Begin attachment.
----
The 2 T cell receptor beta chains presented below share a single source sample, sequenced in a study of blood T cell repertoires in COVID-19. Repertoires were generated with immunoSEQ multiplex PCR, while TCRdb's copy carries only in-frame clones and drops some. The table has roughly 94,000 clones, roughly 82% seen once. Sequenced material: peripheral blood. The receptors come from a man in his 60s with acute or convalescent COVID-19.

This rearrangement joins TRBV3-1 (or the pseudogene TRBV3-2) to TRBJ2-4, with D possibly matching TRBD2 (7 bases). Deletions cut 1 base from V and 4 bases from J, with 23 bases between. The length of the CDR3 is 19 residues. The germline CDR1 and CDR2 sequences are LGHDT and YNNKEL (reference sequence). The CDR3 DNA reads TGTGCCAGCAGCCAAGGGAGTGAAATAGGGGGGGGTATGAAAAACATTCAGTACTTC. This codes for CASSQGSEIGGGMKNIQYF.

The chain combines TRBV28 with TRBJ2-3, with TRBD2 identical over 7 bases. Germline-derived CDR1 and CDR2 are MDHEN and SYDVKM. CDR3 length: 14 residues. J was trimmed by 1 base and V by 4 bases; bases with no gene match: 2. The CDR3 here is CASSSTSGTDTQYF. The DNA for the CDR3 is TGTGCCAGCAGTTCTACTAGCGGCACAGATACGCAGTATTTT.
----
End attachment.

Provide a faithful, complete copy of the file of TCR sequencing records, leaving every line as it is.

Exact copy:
The 2 T cell receptor beta chains presented below share a single source sample, sequenced in a study of blood T cell repertoires in COVID-19. Repertoires were generated with immunoSEQ multiplex PCR, while TCRdb's copy carries only in-frame clones and drops some. The table has roughly 94,000 clones, roughly 82% seen once. Sequenced material: peripheral blood. The receptors come from a man in his 60s with acute or convalescent COVID-19.

This rearrangement joins TRBV3-1 (or the pseudogene TRBV3-2) to TRBJ2-4, with D possibly matching TRBD2 (7 bases). Deletions cut 1 base from V and 4 bases from J, with 23 bases between. The length of the CDR3 is 19 residues. The germline CDR1 and CDR2 sequences are LGHDT and YNNKEL (reference sequence). The CDR3 DNA reads TGTGCCAGCAGCCAAGGGAGTGAAATAGGGGGGGGTATGAAAAACATTCAGTACTTC. This codes for CASSQGSEIGGGMKNIQYF.

The chain combines TRBV28 with TRBJ2-3, with TRBD2 identical over 7 bases. Germline-derived CDR1 and CDR2 are MDHEN and SYDVKM. CDR3 length: 14 residues. J was trimmed by 1 base and V by 4 bases; bases with no gene match: 2. The CDR3 here is CASSSTSGTDTQYF. The DNA for the CDR3 is TGTGCCAGCAGTTCTACTAGCGGCACAGATACGCAGTATTTT.